Chances are if you don’t feel old now, you will one day. It will probably happen when some whippersnapper gives you a blank look in response to a cultural reference you’ve made.
Here are some things that could trigger that response from a person born in 2018.
Imagine a decade from now, when your infant is 10 years old, explaining that the image of the button on the cellphone they press when they want to make a call. That image is based on what an actual phone used to look like when phones were tethered to walls by wires. You probably still have a landline phone at your house.
Today’s babies might never know a time when they had to leave the house to get things like clothes and food, instead of just having a drone bring those items to them. Will in-store shopping become a thing of the past? Let’s hope not.
Back in the pre-digital age, you needed to know how to get where you were going before you left the house. “You go 10 miles that way, make a right at the big orange sign, go down a gully, half way up the hill. The house is on the left.” If that failed, you needed a map in the car, or find someone at a gas station to tell you which road to take. Not anymore. Google Maps is on your cellphone. As soon as a 5-year-old learns to read numbers, he or she is good with Google Maps.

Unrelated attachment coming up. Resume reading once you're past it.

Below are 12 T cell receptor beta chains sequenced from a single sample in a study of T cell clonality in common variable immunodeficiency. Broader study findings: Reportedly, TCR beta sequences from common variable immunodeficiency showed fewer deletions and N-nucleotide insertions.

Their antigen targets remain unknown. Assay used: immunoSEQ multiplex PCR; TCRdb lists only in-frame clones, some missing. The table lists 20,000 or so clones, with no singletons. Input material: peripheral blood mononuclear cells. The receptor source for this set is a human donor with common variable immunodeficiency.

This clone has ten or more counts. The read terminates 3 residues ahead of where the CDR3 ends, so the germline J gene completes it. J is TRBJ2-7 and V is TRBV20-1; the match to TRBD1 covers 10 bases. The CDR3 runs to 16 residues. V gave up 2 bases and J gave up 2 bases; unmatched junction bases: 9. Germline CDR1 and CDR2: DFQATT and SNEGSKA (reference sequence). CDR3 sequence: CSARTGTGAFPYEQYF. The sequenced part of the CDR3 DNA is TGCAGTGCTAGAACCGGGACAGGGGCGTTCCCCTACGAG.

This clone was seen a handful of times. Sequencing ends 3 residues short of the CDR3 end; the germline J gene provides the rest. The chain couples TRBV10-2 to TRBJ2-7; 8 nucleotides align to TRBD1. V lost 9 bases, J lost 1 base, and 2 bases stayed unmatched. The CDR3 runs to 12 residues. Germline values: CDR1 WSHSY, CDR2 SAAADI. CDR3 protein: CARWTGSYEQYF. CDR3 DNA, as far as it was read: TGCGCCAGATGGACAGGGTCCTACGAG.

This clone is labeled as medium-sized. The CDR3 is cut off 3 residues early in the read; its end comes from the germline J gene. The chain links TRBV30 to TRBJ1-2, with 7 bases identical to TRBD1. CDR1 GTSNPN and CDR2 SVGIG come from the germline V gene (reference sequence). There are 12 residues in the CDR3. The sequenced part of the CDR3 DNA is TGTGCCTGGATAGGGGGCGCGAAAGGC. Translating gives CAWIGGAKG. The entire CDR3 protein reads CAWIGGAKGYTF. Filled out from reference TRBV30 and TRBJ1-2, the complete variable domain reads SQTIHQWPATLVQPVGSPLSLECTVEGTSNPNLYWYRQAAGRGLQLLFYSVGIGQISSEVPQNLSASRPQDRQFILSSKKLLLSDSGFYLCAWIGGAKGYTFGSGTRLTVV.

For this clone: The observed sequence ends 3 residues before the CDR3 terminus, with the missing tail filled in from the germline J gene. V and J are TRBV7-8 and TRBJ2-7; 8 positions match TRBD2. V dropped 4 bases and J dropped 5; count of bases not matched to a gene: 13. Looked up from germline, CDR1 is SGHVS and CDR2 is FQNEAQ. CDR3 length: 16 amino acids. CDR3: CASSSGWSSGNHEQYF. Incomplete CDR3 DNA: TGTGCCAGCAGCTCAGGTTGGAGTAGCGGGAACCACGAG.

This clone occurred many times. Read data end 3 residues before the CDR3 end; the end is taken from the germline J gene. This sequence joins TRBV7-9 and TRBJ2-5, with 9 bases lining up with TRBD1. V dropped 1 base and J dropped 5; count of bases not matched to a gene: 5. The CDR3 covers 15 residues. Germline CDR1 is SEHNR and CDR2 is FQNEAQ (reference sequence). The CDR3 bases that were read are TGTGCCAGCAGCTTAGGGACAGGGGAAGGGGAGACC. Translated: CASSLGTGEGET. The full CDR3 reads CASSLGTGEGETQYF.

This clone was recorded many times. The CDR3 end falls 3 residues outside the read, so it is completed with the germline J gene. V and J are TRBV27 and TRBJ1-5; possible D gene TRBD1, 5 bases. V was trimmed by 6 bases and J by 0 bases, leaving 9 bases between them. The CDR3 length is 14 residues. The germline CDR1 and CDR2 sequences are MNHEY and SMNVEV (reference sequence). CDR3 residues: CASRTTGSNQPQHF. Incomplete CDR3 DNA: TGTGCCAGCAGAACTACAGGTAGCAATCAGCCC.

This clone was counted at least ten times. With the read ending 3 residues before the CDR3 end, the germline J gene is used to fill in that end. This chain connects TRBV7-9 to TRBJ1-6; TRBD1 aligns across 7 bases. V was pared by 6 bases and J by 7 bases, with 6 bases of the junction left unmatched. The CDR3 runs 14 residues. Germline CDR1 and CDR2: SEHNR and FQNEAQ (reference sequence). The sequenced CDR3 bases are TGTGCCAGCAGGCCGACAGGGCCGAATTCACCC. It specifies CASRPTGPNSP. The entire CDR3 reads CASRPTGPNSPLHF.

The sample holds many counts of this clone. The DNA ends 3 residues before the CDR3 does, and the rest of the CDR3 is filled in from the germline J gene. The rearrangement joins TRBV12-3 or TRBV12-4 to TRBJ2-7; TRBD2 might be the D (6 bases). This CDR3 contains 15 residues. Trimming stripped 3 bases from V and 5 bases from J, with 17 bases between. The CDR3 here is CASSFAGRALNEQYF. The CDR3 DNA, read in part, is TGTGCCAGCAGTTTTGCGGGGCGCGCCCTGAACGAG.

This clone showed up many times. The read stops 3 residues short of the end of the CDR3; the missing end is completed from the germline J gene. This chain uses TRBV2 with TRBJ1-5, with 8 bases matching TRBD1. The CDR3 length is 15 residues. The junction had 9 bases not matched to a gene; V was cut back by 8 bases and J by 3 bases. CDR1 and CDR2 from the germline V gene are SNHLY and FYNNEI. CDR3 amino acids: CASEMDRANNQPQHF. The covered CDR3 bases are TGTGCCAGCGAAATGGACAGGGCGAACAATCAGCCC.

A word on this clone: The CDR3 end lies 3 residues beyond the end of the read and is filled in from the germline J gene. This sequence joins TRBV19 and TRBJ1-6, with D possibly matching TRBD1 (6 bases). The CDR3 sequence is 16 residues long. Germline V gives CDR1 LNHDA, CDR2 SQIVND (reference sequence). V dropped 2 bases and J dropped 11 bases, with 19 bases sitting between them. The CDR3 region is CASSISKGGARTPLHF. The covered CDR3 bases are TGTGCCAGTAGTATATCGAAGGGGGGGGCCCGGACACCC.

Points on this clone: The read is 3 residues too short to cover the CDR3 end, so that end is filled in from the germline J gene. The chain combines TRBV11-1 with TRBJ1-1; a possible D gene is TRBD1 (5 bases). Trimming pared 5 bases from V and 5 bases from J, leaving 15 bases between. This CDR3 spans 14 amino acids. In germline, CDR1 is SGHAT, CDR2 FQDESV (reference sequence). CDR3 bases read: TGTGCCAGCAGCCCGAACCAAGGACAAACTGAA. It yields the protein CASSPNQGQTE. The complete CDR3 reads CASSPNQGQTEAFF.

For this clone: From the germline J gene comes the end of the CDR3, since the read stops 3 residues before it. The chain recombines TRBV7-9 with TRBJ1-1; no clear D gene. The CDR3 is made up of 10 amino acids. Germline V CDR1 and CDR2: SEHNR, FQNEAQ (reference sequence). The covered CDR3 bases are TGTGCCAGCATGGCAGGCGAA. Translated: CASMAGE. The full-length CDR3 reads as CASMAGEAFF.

Kids born this year will know only the glow of an LED light. They’ll have no idea what an incandescent light is or even looked like a decade or so from now. LEDs use a fraction of the electricity and probably won’t be replaced by a new form of lighting before they go to college.
In an earlier time, there was no such thing as waving your phone at a hand terminal to pay for an item with either Apple or Android pay. Instead, people would, more or less, write down how much they owed on a piece of paper called a check. They’d sign it and give it to another person, who would take it to the bank and exchange it for money.
In the good old days, if you didn’t know how to spell a word, you had to dig around through the pages of a dictionary until you found it. You might also you find the smartest girl in the class and sit next to her. Today, you just have to get close enough to spelling the word correctly, so that spell checker has an idea of what you’re talking about, and bingo, there’s the word.
Finally, do you know who was the 11th U.S. president? Or what’s the capital of the island nation of Malta? In the past, anyone who didn’t know the answer either had to go to the library or maybe look it up in a home encyclopedia. Remember, way back in 2015, when you would go to Google to find the information? Today, all you have to do is ask Siri. By the way James Polk of Tennessee was our 11th president and Valletta is the capital of Malta.